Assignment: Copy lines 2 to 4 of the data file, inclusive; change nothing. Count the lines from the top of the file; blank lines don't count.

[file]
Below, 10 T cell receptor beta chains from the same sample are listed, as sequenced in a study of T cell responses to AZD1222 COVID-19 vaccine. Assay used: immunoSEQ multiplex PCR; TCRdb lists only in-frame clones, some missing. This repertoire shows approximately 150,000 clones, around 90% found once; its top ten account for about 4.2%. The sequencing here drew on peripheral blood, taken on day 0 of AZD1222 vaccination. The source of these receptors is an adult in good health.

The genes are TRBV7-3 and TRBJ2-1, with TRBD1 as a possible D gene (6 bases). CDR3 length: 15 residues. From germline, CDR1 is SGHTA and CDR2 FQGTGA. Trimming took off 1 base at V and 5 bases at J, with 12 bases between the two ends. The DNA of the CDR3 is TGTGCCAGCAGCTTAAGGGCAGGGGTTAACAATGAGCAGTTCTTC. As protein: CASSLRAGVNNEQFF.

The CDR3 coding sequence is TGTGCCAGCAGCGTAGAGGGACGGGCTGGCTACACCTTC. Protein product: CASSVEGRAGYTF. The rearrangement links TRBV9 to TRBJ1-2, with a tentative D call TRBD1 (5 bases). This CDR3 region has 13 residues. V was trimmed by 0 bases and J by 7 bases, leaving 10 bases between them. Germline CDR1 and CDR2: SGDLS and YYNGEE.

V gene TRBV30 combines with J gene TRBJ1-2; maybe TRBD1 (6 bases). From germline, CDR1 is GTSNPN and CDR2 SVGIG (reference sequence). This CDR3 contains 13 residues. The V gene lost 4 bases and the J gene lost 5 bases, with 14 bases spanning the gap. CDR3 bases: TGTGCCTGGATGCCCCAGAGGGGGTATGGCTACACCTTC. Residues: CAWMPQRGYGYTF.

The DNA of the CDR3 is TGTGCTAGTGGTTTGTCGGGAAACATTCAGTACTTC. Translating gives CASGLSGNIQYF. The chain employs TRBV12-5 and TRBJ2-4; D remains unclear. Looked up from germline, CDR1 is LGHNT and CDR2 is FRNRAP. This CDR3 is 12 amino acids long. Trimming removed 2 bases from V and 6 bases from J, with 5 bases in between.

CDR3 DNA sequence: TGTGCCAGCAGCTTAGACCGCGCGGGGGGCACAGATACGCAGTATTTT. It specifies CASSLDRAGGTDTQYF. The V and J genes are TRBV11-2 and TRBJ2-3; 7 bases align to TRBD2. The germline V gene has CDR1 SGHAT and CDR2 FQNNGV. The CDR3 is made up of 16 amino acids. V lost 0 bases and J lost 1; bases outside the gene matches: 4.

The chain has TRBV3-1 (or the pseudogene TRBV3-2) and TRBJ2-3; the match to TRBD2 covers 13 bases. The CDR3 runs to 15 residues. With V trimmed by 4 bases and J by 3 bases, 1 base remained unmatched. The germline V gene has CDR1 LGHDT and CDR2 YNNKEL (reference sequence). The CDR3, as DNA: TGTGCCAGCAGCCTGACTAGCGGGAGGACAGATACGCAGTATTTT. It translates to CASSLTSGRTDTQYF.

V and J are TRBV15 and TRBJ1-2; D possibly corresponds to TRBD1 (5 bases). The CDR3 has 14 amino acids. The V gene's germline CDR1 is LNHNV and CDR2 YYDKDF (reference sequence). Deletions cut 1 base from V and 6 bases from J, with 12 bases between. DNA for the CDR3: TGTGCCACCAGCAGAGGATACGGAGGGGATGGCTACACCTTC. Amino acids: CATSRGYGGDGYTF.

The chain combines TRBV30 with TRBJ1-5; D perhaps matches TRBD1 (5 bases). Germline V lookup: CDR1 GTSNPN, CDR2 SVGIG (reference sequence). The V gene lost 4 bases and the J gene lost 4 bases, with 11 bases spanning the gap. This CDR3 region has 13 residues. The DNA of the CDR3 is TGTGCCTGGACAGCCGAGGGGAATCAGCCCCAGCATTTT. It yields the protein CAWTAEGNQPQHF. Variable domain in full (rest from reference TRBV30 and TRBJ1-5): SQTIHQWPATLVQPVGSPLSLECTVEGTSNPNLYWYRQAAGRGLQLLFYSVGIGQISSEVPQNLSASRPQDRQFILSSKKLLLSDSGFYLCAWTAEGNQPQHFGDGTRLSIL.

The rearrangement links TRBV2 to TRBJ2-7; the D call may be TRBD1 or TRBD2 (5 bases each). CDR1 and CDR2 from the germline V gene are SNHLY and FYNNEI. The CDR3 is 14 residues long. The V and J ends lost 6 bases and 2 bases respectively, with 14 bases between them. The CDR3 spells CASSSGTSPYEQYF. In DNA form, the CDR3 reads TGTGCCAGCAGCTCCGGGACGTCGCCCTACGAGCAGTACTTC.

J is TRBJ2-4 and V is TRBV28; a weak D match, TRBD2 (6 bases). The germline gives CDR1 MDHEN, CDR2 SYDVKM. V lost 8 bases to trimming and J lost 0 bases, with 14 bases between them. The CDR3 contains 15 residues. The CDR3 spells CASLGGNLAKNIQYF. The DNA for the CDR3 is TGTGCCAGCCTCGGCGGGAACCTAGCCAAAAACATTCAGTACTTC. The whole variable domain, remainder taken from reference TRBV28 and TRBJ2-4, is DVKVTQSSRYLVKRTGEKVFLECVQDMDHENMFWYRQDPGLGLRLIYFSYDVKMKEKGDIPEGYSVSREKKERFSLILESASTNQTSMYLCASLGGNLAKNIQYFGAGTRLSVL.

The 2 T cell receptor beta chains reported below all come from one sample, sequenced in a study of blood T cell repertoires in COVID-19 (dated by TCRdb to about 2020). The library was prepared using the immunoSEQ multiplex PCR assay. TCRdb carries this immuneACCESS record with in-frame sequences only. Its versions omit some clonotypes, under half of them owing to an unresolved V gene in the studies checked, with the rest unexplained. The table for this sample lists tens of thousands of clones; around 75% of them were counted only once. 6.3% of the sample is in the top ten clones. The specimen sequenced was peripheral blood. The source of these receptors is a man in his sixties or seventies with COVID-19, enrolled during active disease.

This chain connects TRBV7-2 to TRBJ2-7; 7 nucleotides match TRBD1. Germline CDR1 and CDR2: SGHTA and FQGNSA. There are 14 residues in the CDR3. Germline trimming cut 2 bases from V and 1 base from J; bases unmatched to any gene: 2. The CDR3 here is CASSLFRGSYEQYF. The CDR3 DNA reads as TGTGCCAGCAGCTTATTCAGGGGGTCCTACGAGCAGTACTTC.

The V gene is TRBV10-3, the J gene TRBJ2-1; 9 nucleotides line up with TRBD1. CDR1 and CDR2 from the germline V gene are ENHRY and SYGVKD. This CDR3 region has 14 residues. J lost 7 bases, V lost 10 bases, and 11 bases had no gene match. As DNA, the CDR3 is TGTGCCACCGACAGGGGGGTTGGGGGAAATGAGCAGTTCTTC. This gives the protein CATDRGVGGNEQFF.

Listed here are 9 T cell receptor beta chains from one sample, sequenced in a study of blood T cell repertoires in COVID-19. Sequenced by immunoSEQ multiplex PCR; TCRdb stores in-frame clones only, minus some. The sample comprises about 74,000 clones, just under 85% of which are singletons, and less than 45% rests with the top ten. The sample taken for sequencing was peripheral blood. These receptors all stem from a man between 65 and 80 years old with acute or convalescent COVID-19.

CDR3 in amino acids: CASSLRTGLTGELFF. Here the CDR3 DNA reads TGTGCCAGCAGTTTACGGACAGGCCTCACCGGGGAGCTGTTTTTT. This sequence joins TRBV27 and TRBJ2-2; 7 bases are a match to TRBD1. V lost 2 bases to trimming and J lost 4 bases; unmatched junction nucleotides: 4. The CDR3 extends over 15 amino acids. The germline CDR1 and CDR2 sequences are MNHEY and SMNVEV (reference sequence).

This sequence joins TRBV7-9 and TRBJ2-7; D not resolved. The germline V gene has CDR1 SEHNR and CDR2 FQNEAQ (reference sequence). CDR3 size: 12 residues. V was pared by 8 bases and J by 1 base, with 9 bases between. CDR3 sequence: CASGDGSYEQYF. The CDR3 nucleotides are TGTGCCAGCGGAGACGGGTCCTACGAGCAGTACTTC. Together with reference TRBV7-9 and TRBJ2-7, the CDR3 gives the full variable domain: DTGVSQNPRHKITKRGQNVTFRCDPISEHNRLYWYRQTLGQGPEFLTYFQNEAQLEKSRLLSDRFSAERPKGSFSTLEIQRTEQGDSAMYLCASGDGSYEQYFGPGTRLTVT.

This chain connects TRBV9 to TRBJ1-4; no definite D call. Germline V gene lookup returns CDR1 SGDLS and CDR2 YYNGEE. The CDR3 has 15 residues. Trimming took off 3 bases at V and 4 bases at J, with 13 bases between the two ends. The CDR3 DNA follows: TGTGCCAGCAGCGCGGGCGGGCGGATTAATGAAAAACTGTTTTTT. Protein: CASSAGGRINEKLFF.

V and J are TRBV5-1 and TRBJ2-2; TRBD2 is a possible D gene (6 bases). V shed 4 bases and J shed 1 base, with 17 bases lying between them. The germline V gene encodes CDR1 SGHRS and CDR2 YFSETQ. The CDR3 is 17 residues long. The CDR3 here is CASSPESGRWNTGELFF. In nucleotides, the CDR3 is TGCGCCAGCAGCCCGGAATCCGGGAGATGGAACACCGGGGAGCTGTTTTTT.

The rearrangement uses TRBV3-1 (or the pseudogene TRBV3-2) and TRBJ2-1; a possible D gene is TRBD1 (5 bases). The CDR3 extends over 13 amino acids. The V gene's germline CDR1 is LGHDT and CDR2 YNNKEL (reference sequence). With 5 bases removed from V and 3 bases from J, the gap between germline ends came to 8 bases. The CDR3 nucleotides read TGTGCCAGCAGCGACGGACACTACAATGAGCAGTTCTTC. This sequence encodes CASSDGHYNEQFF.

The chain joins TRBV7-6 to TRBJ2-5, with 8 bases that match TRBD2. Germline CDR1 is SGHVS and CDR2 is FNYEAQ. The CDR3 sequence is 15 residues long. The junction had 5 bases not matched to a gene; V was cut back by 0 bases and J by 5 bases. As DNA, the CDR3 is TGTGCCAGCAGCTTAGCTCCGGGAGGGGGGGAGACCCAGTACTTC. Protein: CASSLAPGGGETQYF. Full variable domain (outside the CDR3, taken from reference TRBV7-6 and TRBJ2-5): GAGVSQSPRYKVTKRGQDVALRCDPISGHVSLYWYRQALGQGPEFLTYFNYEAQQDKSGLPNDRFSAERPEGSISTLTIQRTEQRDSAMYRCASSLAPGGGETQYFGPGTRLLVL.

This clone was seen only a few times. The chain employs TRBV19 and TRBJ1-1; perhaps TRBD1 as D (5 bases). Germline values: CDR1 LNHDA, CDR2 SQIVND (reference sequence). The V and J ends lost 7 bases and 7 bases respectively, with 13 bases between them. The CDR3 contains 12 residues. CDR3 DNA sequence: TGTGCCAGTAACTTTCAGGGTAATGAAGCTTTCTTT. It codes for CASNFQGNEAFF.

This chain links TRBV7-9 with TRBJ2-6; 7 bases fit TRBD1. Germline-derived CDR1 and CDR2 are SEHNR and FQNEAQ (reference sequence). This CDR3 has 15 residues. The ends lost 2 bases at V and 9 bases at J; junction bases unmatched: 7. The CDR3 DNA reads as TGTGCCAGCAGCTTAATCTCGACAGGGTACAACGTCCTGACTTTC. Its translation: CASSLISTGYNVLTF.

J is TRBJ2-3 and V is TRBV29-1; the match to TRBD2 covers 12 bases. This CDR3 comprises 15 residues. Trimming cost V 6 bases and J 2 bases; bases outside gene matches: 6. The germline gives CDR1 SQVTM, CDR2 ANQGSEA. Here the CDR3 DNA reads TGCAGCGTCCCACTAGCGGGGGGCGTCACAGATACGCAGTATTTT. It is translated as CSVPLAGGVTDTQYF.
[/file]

The genes are TRBV7-3 and TRBJ2-1, with TRBD1 as a possible D gene (6 bases). CDR3 length: 15 residues. From germline, CDR1 is SGHTA and CDR2 FQGTGA. Trimming took off 1 base at V and 5 bases at J, with 12 bases between the two ends. The DNA of the CDR3 is TGTGCCAGCAGCTTAAGGGCAGGGGTTAACAATGAGCAGTTCTTC. As protein: CASSLRAGVNNEQFF.

The CDR3 coding sequence is TGTGCCAGCAGCGTAGAGGGACGGGCTGGCTACACCTTC. Protein product: CASSVEGRAGYTF. The rearrangement links TRBV9 to TRBJ1-2, with a tentative D call TRBD1 (5 bases). This CDR3 region has 13 residues. V was trimmed by 0 bases and J by 7 bases, leaving 10 bases between them. Germline CDR1 and CDR2: SGDLS and YYNGEE.

V gene TRBV30 combines with J gene TRBJ1-2; maybe TRBD1 (6 bases). From germline, CDR1 is GTSNPN and CDR2 SVGIG (reference sequence). This CDR3 contains 13 residues. The V gene lost 4 bases and the J gene lost 5 bases, with 14 bases spanning the gap. CDR3 bases: TGTGCCTGGATGCCCCAGAGGGGGTATGGCTACACCTTC. Residues: CAWMPQRGYGYTF.